Review: ‘GHETTO GODS’ is a Westside Atlanta origin story
Rap duo EARTHGANG’s latest album is a tribute to their hometown.
Mar 7, 2022
Rap duo EARTHGANG’s latest album “GHETTO GODS” is a deep car conversation with friends — one that navigates the experience of being Black and in your 20s today. “GHETTO GODS” is a literal trip down memory lane as Doctur Dot (Wowgr8) and Johnny Venus (Olu) rap about life over soulful, bass-heavy beats. It’s an EARTHGANG album exhibiting the unapologetic blooming artistry coming from artists nurtured by their commitment to stay true to their roots in Atlanta’s Westside.
Originally scheduled for Jan. 28, the album’s release was delayed for almost a month. The rap duo cited clearance issues for the delay in the release of their third official album, and expressed their frustrations on social media.
“After promising so much and realizing that it wasn’t in the stars we as a team got proactive to set up any way possible for fans to hear the music,” the group said in an Instagram post. To make it up to fans, EARTHGANG went on a tour in select cities to perform the album for free in small venues.
But after EARTHGANG promoted the album across the globe, “GHETTO GODS” brings it back home to Atlanta with a narration from 2 Chainz. The Atlanta rapper opens the album with a pep talk to Olu and Wowgr8, reminding them that while things may get tough with success, if they look deep enough, there’s always “that shine, that polish” hidden deep beneath the trenches.
“GHETTO GODS” is an album with lyrics and production from an empyrean place, a pedestal from which EARTHGANG observes the trivial problems we create for ourselves by seeking approval from the masses and social media. Instead of falling for the hype, EARTHGANG proposes digging deeper and letting go of the things we’ve been taught — like misogyny, internalized racism and greed — in exchange for something greater. On the surface, the track “LIE TO ME” sounds like a critique of flexing wealth, when in reality the duo is both critical of and sentimental about the need to create a facade to get by. As Johnny Venus raps on the chorus, “She got a Birkin, flossin’, money well spent,” but “she still in them ’partments paying rent.”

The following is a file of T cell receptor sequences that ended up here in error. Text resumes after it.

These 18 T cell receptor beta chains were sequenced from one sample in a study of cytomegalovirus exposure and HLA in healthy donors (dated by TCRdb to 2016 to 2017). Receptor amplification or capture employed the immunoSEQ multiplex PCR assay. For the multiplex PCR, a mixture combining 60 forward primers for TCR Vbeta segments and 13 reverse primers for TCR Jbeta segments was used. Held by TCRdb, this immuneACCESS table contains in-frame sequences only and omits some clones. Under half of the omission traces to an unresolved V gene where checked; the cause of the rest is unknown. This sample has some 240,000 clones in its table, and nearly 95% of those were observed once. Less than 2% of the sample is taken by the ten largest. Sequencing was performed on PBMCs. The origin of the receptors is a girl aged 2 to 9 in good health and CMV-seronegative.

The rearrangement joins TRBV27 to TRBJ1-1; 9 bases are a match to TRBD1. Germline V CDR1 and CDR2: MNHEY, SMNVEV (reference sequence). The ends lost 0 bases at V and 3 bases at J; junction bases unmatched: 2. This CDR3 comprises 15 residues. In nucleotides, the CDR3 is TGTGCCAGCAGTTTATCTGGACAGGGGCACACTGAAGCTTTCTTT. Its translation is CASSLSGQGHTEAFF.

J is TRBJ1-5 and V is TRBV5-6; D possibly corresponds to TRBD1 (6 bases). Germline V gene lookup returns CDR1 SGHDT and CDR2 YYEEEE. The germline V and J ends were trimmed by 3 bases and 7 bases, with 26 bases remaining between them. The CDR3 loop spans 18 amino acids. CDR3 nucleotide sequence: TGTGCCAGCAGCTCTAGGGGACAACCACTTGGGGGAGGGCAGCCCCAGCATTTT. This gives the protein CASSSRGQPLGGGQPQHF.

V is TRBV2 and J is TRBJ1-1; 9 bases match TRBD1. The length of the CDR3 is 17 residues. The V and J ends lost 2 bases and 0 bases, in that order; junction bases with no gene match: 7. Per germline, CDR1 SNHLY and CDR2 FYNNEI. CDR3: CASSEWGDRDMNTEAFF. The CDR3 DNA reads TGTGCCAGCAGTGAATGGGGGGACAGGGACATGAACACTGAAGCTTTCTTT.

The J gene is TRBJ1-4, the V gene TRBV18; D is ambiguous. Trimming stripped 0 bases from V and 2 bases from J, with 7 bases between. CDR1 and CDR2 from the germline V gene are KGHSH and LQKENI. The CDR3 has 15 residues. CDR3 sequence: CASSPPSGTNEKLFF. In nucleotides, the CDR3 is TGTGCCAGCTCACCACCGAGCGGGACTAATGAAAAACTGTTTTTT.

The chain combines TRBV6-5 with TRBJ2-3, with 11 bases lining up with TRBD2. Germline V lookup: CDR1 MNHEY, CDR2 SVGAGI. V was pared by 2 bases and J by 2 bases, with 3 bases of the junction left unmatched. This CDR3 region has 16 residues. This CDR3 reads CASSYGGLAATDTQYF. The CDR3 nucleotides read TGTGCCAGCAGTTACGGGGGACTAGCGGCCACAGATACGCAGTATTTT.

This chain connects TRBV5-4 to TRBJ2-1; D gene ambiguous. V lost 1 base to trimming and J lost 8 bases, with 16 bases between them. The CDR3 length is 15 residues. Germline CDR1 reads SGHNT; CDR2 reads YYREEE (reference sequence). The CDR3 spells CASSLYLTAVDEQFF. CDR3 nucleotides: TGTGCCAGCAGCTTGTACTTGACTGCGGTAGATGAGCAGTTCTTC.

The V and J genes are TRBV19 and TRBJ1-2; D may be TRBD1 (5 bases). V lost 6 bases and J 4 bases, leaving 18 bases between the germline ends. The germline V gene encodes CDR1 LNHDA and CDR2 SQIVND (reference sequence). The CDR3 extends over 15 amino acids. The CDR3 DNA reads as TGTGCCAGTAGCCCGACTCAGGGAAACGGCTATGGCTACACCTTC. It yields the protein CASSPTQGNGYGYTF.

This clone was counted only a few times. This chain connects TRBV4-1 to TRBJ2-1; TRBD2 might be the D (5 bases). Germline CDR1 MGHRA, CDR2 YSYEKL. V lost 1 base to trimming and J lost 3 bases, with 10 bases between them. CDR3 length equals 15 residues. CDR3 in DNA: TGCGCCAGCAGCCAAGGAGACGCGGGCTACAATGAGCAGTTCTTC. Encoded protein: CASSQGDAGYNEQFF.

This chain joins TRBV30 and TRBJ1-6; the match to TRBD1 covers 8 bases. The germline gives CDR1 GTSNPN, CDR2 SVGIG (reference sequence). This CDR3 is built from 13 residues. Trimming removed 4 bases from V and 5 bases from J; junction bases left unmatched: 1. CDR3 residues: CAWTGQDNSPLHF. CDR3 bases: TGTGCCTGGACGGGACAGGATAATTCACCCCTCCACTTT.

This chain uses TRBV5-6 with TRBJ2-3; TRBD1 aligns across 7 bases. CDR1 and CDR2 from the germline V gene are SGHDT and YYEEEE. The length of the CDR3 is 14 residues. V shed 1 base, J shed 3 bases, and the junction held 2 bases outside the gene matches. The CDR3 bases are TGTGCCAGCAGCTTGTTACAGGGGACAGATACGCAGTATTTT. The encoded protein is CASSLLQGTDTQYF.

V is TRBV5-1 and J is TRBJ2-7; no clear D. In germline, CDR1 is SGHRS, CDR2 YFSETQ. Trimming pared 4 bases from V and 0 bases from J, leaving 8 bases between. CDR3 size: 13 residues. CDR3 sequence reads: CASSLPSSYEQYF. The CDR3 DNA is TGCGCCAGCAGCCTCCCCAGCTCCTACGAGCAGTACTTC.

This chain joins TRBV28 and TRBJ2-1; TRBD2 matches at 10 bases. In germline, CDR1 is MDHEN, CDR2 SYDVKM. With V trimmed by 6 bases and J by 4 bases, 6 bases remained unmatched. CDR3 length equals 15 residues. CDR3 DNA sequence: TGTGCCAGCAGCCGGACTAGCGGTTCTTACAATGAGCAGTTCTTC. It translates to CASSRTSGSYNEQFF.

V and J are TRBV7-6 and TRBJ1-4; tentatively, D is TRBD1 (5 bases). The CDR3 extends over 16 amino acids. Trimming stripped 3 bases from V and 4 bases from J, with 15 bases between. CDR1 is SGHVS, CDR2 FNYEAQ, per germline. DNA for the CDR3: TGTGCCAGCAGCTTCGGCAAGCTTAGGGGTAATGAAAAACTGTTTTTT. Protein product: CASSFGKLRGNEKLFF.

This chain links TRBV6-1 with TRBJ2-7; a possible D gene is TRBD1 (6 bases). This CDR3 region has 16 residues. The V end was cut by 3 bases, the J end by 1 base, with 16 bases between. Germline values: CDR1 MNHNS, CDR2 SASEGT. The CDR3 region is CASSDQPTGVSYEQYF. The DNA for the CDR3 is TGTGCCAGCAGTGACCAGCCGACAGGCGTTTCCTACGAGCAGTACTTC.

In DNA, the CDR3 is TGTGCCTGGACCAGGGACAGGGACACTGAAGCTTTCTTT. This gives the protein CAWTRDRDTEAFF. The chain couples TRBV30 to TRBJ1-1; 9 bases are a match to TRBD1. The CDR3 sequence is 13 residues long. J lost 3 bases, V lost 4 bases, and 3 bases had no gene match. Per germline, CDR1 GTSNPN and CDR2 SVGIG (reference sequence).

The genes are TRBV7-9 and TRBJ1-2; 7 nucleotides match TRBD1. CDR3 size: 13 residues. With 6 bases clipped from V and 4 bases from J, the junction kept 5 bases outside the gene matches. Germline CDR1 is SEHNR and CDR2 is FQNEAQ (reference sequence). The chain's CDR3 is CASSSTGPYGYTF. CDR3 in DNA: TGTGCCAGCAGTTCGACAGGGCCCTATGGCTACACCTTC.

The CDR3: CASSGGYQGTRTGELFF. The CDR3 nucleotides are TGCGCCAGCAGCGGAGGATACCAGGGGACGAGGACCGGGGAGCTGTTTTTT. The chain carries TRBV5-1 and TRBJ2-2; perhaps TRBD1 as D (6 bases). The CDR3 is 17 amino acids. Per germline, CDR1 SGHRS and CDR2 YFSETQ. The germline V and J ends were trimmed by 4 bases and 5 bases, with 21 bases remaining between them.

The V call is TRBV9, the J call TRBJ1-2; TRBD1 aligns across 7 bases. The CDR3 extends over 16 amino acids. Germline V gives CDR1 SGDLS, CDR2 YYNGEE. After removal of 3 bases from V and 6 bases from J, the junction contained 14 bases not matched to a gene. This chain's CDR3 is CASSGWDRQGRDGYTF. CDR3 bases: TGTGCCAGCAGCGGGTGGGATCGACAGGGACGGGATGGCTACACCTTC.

Along with star-studded features from Dreamville, the album also features unexpected appearances from southern rap icon CeeLo Green and “Wild ‘N Out” host Nick Cannon on “POWER.” On the track, CeeLo drops some knowledge for today’s Black rappers, with his verse feeling like classic Goodie Mob. CeeLo schools us on the dangers of playing the white man’s game of capitalistic greed because, as he raps, “A slave’s master business is Black.”
The collaboration with both J.I.D and J.Cole on “WATERBOYZ” was worth the hype that built after EARTHGANG released the tracklist on Feb. 24, confirming the two Dreamville artists would be on the album. Despite the influx of Atlanta rap artists taking over the airwaves today, there has never been a track giving a shout-out to the Atlanta water boys. A staple of growing up in the city is witnessing the hustle of the little boys who sell water bottles for a dollar at the stoplight during Georgia heat waves. The song is a tribute to them, with verses from Cole and J.I.D interplaying with bars from Johnny Venus and Dot, forming what sounds like an organic recording experience between the Dreamville artists.
These stories are inarguably created on the Atlanta streets, but the characters are universal and difficult to summarize in a review. The key message from the album is simply seeing all Black people win, but not at the expense of losing their true selves in the process. EARTHGANG has always been gifted storytellers, but “GHETTO GODS” takes it up a notch, showcasing how they are a force to be reckoned with in the global rap cypher — all without leaving behind a drop of southern twang.
Contact Destine Manson at [email protected]